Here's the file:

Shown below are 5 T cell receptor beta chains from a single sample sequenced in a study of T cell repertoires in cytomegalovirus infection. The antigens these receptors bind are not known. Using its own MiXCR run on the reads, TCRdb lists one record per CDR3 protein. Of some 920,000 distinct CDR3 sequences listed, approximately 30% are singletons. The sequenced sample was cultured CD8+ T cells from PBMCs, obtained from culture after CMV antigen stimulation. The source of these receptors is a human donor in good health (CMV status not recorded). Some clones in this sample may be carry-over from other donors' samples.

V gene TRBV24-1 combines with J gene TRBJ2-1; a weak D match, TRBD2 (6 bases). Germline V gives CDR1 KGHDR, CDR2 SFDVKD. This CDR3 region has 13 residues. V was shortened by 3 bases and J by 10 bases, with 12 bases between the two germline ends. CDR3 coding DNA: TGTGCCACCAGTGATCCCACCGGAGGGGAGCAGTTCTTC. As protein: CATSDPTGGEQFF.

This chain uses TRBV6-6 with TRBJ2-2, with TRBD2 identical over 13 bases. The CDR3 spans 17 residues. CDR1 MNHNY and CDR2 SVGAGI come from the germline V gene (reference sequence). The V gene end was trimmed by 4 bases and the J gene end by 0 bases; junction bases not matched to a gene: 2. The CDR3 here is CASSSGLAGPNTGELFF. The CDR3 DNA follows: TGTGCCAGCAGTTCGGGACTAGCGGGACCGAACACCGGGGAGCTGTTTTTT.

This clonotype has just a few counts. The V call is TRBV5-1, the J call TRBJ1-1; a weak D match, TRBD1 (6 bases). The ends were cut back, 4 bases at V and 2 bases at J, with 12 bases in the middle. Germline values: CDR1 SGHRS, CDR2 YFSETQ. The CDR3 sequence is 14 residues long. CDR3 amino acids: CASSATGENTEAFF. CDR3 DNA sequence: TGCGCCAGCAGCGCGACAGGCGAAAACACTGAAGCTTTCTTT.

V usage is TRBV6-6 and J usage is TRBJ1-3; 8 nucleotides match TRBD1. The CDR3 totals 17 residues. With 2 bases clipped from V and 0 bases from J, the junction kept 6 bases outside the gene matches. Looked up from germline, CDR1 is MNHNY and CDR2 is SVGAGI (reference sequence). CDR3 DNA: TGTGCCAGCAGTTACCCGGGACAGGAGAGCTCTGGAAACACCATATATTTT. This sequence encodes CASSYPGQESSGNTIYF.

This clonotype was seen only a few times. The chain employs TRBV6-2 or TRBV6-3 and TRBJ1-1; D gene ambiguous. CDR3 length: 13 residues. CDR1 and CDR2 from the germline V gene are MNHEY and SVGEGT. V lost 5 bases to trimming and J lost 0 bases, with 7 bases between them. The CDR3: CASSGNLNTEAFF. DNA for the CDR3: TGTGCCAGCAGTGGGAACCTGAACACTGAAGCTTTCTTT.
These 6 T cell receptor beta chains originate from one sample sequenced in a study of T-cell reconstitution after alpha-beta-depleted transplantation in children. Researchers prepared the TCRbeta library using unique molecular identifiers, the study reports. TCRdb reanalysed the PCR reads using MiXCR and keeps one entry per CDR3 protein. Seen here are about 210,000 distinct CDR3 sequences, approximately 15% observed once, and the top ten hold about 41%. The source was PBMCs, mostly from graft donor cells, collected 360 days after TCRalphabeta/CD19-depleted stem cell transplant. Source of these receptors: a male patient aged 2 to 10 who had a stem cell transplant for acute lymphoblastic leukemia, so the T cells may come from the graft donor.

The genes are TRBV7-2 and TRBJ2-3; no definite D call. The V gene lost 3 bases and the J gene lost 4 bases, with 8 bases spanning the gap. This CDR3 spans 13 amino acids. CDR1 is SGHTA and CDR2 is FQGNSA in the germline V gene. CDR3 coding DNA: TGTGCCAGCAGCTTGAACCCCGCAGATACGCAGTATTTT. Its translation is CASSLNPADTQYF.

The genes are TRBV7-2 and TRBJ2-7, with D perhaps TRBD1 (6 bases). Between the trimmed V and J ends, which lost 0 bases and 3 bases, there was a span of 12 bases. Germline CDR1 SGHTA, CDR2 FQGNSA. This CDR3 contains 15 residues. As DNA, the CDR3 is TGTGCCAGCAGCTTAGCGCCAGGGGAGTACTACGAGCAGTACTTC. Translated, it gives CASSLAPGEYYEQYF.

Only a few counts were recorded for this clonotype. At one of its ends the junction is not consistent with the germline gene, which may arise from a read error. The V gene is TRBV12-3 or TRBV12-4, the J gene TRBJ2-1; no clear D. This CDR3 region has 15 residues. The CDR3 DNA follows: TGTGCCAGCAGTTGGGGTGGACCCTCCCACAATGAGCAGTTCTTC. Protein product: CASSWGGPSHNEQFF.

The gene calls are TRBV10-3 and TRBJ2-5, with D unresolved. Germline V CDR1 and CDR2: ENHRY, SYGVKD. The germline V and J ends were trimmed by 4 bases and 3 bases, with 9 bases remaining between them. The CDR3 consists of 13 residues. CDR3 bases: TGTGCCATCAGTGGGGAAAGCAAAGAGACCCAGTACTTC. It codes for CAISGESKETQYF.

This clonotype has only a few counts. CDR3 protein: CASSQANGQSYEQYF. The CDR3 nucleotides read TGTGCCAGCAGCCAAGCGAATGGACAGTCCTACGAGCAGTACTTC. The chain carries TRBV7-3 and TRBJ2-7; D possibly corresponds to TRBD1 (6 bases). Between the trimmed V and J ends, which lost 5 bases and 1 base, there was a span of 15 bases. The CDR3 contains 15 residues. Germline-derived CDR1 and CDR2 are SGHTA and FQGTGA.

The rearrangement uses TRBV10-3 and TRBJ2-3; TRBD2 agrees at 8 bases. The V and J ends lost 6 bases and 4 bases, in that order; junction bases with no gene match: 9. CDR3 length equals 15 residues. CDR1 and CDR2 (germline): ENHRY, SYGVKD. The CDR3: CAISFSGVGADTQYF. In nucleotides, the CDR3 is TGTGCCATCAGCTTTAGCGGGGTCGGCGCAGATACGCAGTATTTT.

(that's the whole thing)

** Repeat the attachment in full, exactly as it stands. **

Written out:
Shown below are 5 T cell receptor beta chains from a single sample sequenced in a study of T cell repertoires in cytomegalovirus infection. The antigens these receptors bind are not known. Using its own MiXCR run on the reads, TCRdb lists one record per CDR3 protein. Of some 920,000 distinct CDR3 sequences listed, approximately 30% are singletons. The sequenced sample was cultured CD8+ T cells from PBMCs, obtained from culture after CMV antigen stimulation. The source of these receptors is a human donor in good health (CMV status not recorded). Some clones in this sample may be carry-over from other donors' samples.

V gene TRBV24-1 combines with J gene TRBJ2-1; a weak D match, TRBD2 (6 bases). Germline V gives CDR1 KGHDR, CDR2 SFDVKD. This CDR3 region has 13 residues. V was shortened by 3 bases and J by 10 bases, with 12 bases between the two germline ends. CDR3 coding DNA: TGTGCCACCAGTGATCCCACCGGAGGGGAGCAGTTCTTC. As protein: CATSDPTGGEQFF.

This chain uses TRBV6-6 with TRBJ2-2, with TRBD2 identical over 13 bases. The CDR3 spans 17 residues. CDR1 MNHNY and CDR2 SVGAGI come from the germline V gene (reference sequence). The V gene end was trimmed by 4 bases and the J gene end by 0 bases; junction bases not matched to a gene: 2. The CDR3 here is CASSSGLAGPNTGELFF. The CDR3 DNA follows: TGTGCCAGCAGTTCGGGACTAGCGGGACCGAACACCGGGGAGCTGTTTTTT.

This clonotype has just a few counts. The V call is TRBV5-1, the J call TRBJ1-1; a weak D match, TRBD1 (6 bases). The ends were cut back, 4 bases at V and 2 bases at J, with 12 bases in the middle. Germline values: CDR1 SGHRS, CDR2 YFSETQ. The CDR3 sequence is 14 residues long. CDR3 amino acids: CASSATGENTEAFF. CDR3 DNA sequence: TGCGCCAGCAGCGCGACAGGCGAAAACACTGAAGCTTTCTTT.

V usage is TRBV6-6 and J usage is TRBJ1-3; 8 nucleotides match TRBD1. The CDR3 totals 17 residues. With 2 bases clipped from V and 0 bases from J, the junction kept 6 bases outside the gene matches. Looked up from germline, CDR1 is MNHNY and CDR2 is SVGAGI (reference sequence). CDR3 DNA: TGTGCCAGCAGTTACCCGGGACAGGAGAGCTCTGGAAACACCATATATTTT. This sequence encodes CASSYPGQESSGNTIYF.

This clonotype was seen only a few times. The chain employs TRBV6-2 or TRBV6-3 and TRBJ1-1; D gene ambiguous. CDR3 length: 13 residues. CDR1 and CDR2 from the germline V gene are MNHEY and SVGEGT. V lost 5 bases to trimming and J lost 0 bases, with 7 bases between them. The CDR3: CASSGNLNTEAFF. DNA for the CDR3: TGTGCCAGCAGTGGGAACCTGAACACTGAAGCTTTCTTT.
These 6 T cell receptor beta chains originate from one sample sequenced in a study of T-cell reconstitution after alpha-beta-depleted transplantation in children. Researchers prepared the TCRbeta library using unique molecular identifiers, the study reports. TCRdb reanalysed the PCR reads using MiXCR and keeps one entry per CDR3 protein. Seen here are about 210,000 distinct CDR3 sequences, approximately 15% observed once, and the top ten hold about 41%. The source was PBMCs, mostly from graft donor cells, collected 360 days after TCRalphabeta/CD19-depleted stem cell transplant. Source of these receptors: a male patient aged 2 to 10 who had a stem cell transplant for acute lymphoblastic leukemia, so the T cells may come from the graft donor.

The genes are TRBV7-2 and TRBJ2-3; no definite D call. The V gene lost 3 bases and the J gene lost 4 bases, with 8 bases spanning the gap. This CDR3 spans 13 amino acids. CDR1 is SGHTA and CDR2 is FQGNSA in the germline V gene. CDR3 coding DNA: TGTGCCAGCAGCTTGAACCCCGCAGATACGCAGTATTTT. Its translation is CASSLNPADTQYF.

The genes are TRBV7-2 and TRBJ2-7, with D perhaps TRBD1 (6 bases). Between the trimmed V and J ends, which lost 0 bases and 3 bases, there was a span of 12 bases. Germline CDR1 SGHTA, CDR2 FQGNSA. This CDR3 contains 15 residues. As DNA, the CDR3 is TGTGCCAGCAGCTTAGCGCCAGGGGAGTACTACGAGCAGTACTTC. Translated, it gives CASSLAPGEYYEQYF.

Only a few counts were recorded for this clonotype. At one of its ends the junction is not consistent with the germline gene, which may arise from a read error. The V gene is TRBV12-3 or TRBV12-4, the J gene TRBJ2-1; no clear D. This CDR3 region has 15 residues. The CDR3 DNA follows: TGTGCCAGCAGTTGGGGTGGACCCTCCCACAATGAGCAGTTCTTC. Protein product: CASSWGGPSHNEQFF.

The gene calls are TRBV10-3 and TRBJ2-5, with D unresolved. Germline V CDR1 and CDR2: ENHRY, SYGVKD. The germline V and J ends were trimmed by 4 bases and 3 bases, with 9 bases remaining between them. The CDR3 consists of 13 residues. CDR3 bases: TGTGCCATCAGTGGGGAAAGCAAAGAGACCCAGTACTTC. It codes for CAISGESKETQYF.

This clonotype has only a few counts. CDR3 protein: CASSQANGQSYEQYF. The CDR3 nucleotides read TGTGCCAGCAGCCAAGCGAATGGACAGTCCTACGAGCAGTACTTC. The chain carries TRBV7-3 and TRBJ2-7; D possibly corresponds to TRBD1 (6 bases). Between the trimmed V and J ends, which lost 5 bases and 1 base, there was a span of 15 bases. The CDR3 contains 15 residues. Germline-derived CDR1 and CDR2 are SGHTA and FQGTGA.

The rearrangement uses TRBV10-3 and TRBJ2-3; TRBD2 agrees at 8 bases. The V and J ends lost 6 bases and 4 bases, in that order; junction bases with no gene match: 9. CDR3 length equals 15 residues. CDR1 and CDR2 (germline): ENHRY, SYGVKD. The CDR3: CAISFSGVGADTQYF. In nucleotides, the CDR3 is TGTGCCATCAGCTTTAGCGGGGTCGGCGCAGATACGCAGTATTTT.